Brief Sports Discussion
My head is still buzzing a bit from a comment made by my new favorite NFL analyst, Trent Dilfer, after the trade of Tony Gonzalez to the Falcons. He says something like, "Let me tell you something, Tony Gonzalez has forgotten more about football than these current Falcons on the offense know. When he comes in there he's going to be able to teach them so much about the little nuances and their learning curve is going to speed up."
Huh? What? Do veteran players really have this kind of power? Weren't the Chiefs 2-14 last year with a young QB (Tyler Thigpen) and a young receiver (Dwayne Bowe) and were 25th in the NFL in scoring? Wouldn't Gonzalez's presence have helped their learning curve a bit? And these Falcons who are young...didn't they score exactly 100 points more than the Chiefs did last year with a bunch of guys who apparently don't know as much football as Gonzalez has forgotten? Their top receivers (Roddy White, Michael Jenkins) haven't been around for long, but a few seasons...enough to be veteran. And Matt Ryan did a pretty good job in his rookie season. I'm not sure, I might have heard about that a few times last year.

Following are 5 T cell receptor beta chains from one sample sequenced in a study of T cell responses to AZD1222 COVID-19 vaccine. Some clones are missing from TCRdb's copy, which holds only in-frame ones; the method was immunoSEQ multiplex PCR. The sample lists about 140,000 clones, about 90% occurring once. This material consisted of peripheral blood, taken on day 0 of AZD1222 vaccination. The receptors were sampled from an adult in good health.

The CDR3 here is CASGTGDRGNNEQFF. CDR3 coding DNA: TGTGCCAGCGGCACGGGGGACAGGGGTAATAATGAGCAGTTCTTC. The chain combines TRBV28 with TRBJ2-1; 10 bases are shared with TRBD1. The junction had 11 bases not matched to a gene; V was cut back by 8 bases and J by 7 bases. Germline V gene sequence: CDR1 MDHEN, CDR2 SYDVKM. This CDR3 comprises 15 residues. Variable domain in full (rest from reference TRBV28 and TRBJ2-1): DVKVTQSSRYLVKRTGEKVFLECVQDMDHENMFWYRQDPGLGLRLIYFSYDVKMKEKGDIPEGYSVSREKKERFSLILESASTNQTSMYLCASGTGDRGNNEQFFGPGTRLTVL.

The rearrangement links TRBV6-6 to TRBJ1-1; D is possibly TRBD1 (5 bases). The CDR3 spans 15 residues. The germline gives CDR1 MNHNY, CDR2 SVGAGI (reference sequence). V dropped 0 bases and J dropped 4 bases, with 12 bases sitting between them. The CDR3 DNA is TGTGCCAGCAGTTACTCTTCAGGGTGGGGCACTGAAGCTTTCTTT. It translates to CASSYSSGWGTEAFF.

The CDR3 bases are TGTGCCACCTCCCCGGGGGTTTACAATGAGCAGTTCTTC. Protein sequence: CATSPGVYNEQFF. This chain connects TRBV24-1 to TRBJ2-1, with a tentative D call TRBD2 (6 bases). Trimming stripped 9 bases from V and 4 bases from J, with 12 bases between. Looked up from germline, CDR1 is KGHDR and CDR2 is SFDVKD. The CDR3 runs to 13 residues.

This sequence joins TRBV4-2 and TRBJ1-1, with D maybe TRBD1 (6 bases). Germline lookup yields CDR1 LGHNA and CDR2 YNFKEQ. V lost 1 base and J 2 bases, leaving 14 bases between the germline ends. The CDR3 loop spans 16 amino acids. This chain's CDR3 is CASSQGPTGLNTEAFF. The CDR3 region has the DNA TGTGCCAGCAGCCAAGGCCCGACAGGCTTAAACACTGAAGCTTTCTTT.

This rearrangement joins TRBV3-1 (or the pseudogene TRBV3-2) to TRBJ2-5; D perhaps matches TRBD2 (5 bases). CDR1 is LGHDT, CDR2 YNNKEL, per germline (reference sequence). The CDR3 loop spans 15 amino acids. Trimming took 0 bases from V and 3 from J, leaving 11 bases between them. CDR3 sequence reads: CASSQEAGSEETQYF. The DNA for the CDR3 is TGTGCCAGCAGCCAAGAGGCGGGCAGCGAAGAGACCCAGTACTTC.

Gonzalez's presence in the Falcons lineup certainly helps and makes them better. But these TV guys (especially former players) always seem to think a veteran presence = all this stuff young players can learn! This whole "learning" idea has worked wonders in the past when a young QB has been drafted to replace the old QB. See: Rodgers, Aaron/Favre, Brett. Also: McNair, Steve/Chandler, Chris.
I think more accurately, it opens up your offense to do more and hence, your QB has more options, more weapons, and the appearance that tremendous learning has occurred because the stats don't lie.
Our mortal enemies, the San Jose Sharks, went down in fairly embarrassing fashion last night. They were the league's best team and got sunk by the 8-seed Anaheim Ducks. And while this isn't terribly surprising, considering a core of current Ducks have won a Stanley Cup and are still good, it's still a sweet thing to see.
One thing that I love about the Sharks' demise is that they're a team every year NHL analysts scratch their head over and wonder, "Will they ever take the next step?" This year, they looked to have it all together, and they lost in the first round. This makes me wonder, though...why couldn't the Predators take advantage of these perennial playoff losers?